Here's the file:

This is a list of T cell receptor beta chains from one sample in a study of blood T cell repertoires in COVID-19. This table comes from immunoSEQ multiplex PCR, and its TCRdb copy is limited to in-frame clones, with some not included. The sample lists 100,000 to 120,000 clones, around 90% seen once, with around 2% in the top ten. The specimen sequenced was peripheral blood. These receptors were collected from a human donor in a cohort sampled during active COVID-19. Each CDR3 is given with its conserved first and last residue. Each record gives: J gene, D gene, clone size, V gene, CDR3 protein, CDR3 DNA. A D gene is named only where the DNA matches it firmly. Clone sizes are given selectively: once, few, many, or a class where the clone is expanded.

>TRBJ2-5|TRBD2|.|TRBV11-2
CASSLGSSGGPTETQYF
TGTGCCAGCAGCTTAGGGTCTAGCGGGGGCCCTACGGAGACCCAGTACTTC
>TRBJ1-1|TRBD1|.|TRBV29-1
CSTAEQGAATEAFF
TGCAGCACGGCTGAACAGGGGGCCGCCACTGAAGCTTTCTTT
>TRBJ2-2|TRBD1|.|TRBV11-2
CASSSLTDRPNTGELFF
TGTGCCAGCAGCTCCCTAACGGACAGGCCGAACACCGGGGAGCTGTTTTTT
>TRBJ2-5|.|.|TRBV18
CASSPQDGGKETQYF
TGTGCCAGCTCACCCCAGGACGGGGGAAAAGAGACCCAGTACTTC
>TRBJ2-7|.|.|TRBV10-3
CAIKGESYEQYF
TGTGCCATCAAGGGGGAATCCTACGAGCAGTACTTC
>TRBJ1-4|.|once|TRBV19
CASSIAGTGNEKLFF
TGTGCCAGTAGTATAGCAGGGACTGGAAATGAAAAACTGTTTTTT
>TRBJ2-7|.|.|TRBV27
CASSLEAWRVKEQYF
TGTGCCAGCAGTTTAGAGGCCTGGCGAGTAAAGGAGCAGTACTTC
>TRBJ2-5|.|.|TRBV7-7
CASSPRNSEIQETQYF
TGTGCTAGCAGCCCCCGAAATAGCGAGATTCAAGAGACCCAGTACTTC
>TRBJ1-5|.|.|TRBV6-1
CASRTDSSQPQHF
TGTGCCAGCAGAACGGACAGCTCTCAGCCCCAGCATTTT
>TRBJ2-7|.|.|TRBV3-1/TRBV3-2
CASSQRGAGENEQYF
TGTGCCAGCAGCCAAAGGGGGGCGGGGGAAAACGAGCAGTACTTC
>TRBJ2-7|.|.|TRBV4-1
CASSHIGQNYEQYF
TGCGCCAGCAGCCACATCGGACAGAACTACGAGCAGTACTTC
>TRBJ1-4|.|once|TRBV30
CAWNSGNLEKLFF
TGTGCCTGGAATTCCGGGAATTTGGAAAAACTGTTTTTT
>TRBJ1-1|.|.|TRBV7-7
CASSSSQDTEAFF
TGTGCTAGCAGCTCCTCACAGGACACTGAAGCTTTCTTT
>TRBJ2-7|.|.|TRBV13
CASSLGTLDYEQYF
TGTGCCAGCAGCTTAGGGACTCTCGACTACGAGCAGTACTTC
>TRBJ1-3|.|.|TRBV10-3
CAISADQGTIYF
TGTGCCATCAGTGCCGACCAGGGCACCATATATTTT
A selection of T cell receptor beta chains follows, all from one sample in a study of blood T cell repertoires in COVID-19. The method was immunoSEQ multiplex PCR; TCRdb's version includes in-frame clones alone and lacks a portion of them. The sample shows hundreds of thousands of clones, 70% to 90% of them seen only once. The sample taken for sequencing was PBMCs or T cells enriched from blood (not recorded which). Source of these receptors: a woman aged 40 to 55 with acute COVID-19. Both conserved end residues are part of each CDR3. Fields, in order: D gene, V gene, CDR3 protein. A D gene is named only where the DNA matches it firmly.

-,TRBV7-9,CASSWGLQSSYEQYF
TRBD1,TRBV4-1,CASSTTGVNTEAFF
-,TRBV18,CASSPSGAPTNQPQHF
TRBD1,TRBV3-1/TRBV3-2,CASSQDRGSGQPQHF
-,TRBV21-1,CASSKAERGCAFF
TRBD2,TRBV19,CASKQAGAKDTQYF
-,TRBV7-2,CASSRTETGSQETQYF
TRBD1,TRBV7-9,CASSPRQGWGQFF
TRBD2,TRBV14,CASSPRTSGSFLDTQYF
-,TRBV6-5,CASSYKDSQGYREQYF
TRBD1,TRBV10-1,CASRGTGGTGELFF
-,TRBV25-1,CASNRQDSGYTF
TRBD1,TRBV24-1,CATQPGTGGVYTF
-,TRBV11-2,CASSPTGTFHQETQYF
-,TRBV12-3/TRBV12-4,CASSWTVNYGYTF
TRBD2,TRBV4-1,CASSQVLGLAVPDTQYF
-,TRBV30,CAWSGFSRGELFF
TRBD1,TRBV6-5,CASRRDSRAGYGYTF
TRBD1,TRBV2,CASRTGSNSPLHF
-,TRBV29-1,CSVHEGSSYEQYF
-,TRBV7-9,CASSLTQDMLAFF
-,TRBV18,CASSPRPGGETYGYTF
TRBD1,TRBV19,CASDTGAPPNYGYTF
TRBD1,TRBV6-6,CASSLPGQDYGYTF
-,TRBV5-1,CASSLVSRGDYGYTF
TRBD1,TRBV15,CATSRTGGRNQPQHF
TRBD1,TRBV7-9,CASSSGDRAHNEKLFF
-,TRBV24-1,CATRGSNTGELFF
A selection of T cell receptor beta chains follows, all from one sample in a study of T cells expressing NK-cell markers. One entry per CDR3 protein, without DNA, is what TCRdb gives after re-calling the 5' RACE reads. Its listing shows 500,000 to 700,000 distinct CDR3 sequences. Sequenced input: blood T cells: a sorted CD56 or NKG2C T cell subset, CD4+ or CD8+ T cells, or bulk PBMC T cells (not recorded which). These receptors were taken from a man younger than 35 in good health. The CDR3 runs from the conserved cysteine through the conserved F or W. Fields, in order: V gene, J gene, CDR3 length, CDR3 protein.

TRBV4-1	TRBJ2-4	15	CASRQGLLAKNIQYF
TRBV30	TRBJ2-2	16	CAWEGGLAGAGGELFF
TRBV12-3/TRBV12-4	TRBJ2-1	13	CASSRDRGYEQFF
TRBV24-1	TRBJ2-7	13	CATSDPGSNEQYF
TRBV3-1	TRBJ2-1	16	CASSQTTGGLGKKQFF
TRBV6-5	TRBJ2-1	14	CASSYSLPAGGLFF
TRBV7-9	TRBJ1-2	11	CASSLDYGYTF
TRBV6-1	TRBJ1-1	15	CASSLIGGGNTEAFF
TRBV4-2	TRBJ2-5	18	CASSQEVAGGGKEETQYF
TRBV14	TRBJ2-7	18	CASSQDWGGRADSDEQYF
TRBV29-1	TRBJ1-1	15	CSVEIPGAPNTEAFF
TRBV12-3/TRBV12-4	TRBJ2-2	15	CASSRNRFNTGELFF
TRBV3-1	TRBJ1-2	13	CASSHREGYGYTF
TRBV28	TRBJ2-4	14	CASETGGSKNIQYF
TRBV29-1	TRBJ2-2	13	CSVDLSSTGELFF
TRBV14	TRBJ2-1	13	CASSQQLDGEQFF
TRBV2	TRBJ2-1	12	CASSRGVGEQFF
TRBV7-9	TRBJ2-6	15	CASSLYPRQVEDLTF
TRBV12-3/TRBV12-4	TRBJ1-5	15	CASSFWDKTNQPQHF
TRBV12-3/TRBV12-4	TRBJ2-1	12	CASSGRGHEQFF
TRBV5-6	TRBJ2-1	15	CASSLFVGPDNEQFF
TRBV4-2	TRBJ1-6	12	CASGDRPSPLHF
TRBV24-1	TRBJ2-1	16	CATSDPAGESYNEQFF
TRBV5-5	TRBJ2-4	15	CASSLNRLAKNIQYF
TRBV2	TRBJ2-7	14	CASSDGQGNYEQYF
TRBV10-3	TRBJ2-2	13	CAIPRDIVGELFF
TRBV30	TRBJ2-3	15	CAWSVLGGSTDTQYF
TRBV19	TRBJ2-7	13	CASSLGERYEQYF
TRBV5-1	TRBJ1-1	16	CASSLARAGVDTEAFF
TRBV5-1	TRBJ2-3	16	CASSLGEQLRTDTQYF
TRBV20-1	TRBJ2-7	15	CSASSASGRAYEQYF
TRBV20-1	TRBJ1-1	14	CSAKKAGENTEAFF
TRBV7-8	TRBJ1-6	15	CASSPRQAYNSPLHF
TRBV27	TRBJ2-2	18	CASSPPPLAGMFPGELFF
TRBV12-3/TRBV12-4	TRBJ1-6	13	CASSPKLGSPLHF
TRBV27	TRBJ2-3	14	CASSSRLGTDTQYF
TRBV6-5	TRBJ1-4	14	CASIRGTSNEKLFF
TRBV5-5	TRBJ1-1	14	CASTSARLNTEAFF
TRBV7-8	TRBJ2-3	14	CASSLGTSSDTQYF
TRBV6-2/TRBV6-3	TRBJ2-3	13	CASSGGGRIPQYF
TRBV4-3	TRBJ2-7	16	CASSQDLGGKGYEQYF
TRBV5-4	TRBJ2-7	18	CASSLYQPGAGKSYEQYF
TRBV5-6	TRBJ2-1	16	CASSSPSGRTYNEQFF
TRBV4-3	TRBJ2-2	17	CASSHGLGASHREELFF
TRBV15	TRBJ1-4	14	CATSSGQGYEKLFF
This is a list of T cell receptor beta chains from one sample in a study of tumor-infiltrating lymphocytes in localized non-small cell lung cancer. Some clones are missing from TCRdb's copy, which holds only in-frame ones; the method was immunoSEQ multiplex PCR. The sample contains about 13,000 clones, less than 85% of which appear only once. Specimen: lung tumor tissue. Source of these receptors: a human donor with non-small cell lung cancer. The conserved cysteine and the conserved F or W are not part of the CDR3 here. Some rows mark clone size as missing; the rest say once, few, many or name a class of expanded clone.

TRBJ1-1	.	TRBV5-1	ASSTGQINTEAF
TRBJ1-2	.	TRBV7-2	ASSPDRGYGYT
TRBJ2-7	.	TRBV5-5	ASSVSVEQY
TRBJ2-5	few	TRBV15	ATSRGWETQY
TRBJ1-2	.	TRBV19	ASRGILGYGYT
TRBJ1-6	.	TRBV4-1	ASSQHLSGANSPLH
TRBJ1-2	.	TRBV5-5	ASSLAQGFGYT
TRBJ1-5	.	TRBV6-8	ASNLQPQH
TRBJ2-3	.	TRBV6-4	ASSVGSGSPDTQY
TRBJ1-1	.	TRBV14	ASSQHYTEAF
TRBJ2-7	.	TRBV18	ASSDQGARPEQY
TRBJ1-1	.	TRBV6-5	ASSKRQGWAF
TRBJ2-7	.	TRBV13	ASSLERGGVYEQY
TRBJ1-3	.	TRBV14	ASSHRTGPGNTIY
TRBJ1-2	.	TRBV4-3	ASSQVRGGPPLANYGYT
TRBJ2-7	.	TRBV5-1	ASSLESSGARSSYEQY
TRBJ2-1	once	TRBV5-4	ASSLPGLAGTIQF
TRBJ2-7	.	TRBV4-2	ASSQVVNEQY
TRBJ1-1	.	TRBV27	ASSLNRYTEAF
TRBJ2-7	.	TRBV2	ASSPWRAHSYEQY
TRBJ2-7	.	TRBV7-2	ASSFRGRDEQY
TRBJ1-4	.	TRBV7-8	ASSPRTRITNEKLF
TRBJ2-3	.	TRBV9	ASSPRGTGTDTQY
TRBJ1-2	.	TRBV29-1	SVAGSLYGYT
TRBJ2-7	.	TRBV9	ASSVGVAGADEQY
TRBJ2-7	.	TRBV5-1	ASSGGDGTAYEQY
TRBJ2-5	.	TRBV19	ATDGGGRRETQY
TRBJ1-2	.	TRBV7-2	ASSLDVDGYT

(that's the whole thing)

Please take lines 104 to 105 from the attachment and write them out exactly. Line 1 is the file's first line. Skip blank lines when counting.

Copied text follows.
TRBV19	TRBJ2-7	13	CASSLGERYEQYF
TRBV5-1	TRBJ1-1	16	CASSLARAGVDTEAFF